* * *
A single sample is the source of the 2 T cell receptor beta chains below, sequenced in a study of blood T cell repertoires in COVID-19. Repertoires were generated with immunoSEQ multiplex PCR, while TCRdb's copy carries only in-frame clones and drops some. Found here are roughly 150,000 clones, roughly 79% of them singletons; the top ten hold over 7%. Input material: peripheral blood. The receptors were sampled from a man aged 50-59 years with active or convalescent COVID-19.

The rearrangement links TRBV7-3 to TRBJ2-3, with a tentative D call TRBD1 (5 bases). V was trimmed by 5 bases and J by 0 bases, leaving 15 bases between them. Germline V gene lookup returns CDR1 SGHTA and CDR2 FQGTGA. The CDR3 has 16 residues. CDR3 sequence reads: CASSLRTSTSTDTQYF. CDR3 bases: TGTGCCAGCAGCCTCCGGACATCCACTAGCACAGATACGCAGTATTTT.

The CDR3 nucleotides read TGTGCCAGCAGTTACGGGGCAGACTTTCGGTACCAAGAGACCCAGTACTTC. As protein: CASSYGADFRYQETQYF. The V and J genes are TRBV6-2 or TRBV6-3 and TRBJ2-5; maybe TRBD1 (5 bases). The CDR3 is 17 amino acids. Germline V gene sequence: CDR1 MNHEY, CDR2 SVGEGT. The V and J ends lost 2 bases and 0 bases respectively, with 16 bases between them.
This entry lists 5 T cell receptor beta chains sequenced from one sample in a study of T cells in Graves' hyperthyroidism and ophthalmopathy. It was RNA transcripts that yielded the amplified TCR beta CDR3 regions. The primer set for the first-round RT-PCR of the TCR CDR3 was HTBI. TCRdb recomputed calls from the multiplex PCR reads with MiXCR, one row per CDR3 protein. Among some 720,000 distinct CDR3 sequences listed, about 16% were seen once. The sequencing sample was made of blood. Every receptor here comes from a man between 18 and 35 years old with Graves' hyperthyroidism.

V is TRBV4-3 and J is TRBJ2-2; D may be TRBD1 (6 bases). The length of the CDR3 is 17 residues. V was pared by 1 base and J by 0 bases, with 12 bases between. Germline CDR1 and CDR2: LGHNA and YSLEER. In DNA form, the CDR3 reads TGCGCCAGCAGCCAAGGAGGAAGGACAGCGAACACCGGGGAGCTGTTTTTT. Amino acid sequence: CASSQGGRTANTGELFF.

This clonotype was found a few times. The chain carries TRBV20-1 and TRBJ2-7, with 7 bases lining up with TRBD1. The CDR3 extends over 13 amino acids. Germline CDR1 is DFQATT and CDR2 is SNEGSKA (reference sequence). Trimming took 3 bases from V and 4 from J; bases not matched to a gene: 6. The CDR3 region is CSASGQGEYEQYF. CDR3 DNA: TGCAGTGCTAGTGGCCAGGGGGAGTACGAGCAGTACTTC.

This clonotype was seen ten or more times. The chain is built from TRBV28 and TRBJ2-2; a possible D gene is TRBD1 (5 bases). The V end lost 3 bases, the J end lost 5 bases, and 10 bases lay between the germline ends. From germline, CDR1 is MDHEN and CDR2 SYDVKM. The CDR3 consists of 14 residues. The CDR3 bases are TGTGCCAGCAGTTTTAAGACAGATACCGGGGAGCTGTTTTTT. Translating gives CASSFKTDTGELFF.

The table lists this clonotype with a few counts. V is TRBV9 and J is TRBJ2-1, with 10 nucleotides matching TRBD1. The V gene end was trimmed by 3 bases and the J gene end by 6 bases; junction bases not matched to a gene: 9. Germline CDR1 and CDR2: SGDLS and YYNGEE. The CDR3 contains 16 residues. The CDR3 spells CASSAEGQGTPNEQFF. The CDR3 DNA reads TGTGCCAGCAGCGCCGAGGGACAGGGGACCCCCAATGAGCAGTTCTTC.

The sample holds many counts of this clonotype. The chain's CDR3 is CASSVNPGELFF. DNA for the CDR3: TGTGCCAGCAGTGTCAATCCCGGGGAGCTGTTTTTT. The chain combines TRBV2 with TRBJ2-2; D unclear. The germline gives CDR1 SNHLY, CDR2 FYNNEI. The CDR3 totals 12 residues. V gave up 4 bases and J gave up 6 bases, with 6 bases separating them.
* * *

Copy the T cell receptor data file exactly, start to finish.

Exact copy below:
A single sample is the source of the 2 T cell receptor beta chains below, sequenced in a study of blood T cell repertoires in COVID-19. Repertoires were generated with immunoSEQ multiplex PCR, while TCRdb's copy carries only in-frame clones and drops some. Found here are roughly 150,000 clones, roughly 79% of them singletons; the top ten hold over 7%. Input material: peripheral blood. The receptors were sampled from a man aged 50-59 years with active or convalescent COVID-19.

The rearrangement links TRBV7-3 to TRBJ2-3, with a tentative D call TRBD1 (5 bases). V was trimmed by 5 bases and J by 0 bases, leaving 15 bases between them. Germline V gene lookup returns CDR1 SGHTA and CDR2 FQGTGA. The CDR3 has 16 residues. CDR3 sequence reads: CASSLRTSTSTDTQYF. CDR3 bases: TGTGCCAGCAGCCTCCGGACATCCACTAGCACAGATACGCAGTATTTT.

The CDR3 nucleotides read TGTGCCAGCAGTTACGGGGCAGACTTTCGGTACCAAGAGACCCAGTACTTC. As protein: CASSYGADFRYQETQYF. The V and J genes are TRBV6-2 or TRBV6-3 and TRBJ2-5; maybe TRBD1 (5 bases). The CDR3 is 17 amino acids. Germline V gene sequence: CDR1 MNHEY, CDR2 SVGEGT. The V and J ends lost 2 bases and 0 bases respectively, with 16 bases between them.
This entry lists 5 T cell receptor beta chains sequenced from one sample in a study of T cells in Graves' hyperthyroidism and ophthalmopathy. It was RNA transcripts that yielded the amplified TCR beta CDR3 regions. The primer set for the first-round RT-PCR of the TCR CDR3 was HTBI. TCRdb recomputed calls from the multiplex PCR reads with MiXCR, one row per CDR3 protein. Among some 720,000 distinct CDR3 sequences listed, about 16% were seen once. The sequencing sample was made of blood. Every receptor here comes from a man between 18 and 35 years old with Graves' hyperthyroidism.

V is TRBV4-3 and J is TRBJ2-2; D may be TRBD1 (6 bases). The length of the CDR3 is 17 residues. V was pared by 1 base and J by 0 bases, with 12 bases between. Germline CDR1 and CDR2: LGHNA and YSLEER. In DNA form, the CDR3 reads TGCGCCAGCAGCCAAGGAGGAAGGACAGCGAACACCGGGGAGCTGTTTTTT. Amino acid sequence: CASSQGGRTANTGELFF.

This clonotype was found a few times. The chain carries TRBV20-1 and TRBJ2-7, with 7 bases lining up with TRBD1. The CDR3 extends over 13 amino acids. Germline CDR1 is DFQATT and CDR2 is SNEGSKA (reference sequence). Trimming took 3 bases from V and 4 from J; bases not matched to a gene: 6. The CDR3 region is CSASGQGEYEQYF. CDR3 DNA: TGCAGTGCTAGTGGCCAGGGGGAGTACGAGCAGTACTTC.

This clonotype was seen ten or more times. The chain is built from TRBV28 and TRBJ2-2; a possible D gene is TRBD1 (5 bases). The V end lost 3 bases, the J end lost 5 bases, and 10 bases lay between the germline ends. From germline, CDR1 is MDHEN and CDR2 SYDVKM. The CDR3 consists of 14 residues. The CDR3 bases are TGTGCCAGCAGTTTTAAGACAGATACCGGGGAGCTGTTTTTT. Translating gives CASSFKTDTGELFF.

The table lists this clonotype with a few counts. V is TRBV9 and J is TRBJ2-1, with 10 nucleotides matching TRBD1. The V gene end was trimmed by 3 bases and the J gene end by 6 bases; junction bases not matched to a gene: 9. Germline CDR1 and CDR2: SGDLS and YYNGEE. The CDR3 contains 16 residues. The CDR3 spells CASSAEGQGTPNEQFF. The CDR3 DNA reads TGTGCCAGCAGCGCCGAGGGACAGGGGACCCCCAATGAGCAGTTCTTC.

The sample holds many counts of this clonotype. The chain's CDR3 is CASSVNPGELFF. DNA for the CDR3: TGTGCCAGCAGTGTCAATCCCGGGGAGCTGTTTTTT. The chain combines TRBV2 with TRBJ2-2; D unclear. The germline gives CDR1 SNHLY, CDR2 FYNNEI. The CDR3 totals 12 residues. V gave up 4 bases and J gave up 6 bases, with 6 bases separating them.